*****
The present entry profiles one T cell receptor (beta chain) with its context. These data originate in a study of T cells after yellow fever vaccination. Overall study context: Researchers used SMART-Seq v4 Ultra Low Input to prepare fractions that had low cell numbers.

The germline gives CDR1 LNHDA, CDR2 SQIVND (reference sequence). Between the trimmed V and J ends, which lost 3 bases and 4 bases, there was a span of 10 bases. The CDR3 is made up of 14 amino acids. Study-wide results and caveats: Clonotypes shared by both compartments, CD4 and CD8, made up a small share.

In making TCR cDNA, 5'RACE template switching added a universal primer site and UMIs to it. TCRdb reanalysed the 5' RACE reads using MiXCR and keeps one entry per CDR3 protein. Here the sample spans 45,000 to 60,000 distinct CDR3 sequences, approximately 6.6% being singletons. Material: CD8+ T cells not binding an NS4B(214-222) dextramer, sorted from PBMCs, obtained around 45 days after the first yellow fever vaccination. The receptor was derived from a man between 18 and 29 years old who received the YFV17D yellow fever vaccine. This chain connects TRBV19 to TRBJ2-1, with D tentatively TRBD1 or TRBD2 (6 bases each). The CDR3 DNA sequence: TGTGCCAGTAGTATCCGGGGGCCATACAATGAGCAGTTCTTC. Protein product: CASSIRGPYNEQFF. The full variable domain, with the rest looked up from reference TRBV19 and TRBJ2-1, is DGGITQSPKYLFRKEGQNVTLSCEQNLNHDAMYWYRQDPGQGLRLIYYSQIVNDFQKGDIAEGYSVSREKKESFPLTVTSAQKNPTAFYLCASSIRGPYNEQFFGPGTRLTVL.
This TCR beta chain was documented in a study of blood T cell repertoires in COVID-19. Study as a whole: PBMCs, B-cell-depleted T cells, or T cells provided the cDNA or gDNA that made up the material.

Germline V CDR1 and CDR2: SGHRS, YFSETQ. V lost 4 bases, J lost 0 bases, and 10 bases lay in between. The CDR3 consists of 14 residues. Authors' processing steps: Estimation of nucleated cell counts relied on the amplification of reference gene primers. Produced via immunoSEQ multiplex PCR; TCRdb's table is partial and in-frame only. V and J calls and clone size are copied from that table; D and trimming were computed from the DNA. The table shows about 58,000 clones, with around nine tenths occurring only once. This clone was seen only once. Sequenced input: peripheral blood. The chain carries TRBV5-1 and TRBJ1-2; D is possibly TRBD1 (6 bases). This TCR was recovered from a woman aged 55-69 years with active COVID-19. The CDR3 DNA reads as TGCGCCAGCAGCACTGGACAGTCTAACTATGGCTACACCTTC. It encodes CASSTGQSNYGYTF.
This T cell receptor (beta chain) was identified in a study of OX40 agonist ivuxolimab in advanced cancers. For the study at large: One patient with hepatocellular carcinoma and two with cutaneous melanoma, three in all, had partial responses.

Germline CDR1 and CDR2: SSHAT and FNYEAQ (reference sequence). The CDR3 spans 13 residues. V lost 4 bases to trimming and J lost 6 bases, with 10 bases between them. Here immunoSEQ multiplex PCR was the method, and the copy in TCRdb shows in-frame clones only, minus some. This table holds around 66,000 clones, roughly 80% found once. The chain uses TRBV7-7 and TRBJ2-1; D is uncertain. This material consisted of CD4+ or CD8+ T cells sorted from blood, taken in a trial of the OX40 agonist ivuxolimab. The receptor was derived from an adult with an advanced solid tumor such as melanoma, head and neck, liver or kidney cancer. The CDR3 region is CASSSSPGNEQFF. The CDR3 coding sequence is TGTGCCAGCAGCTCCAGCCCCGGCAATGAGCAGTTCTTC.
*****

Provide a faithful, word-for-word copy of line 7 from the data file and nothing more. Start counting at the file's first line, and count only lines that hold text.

Germline CDR1 and CDR2: SSHAT and FNYEAQ (reference sequence). The CDR3 spans 13 residues. V lost 4 bases to trimming and J lost 6 bases, with 10 bases between them. Here immunoSEQ multiplex PCR was the method, and the copy in TCRdb shows in-frame clones only, minus some. This table holds around 66,000 clones, roughly 80% found once. The chain uses TRBV7-7 and TRBJ2-1; D is uncertain. This material consisted of CD4+ or CD8+ T cells sorted from blood, taken in a trial of the OX40 agonist ivuxolimab. The receptor was derived from an adult with an advanced solid tumor such as melanoma, head and neck, liver or kidney cancer. The CDR3 region is CASSSSPGNEQFF. The CDR3 coding sequence is TGTGCCAGCAGCTCCAGCCCCGGCAATGAGCAGTTCTTC.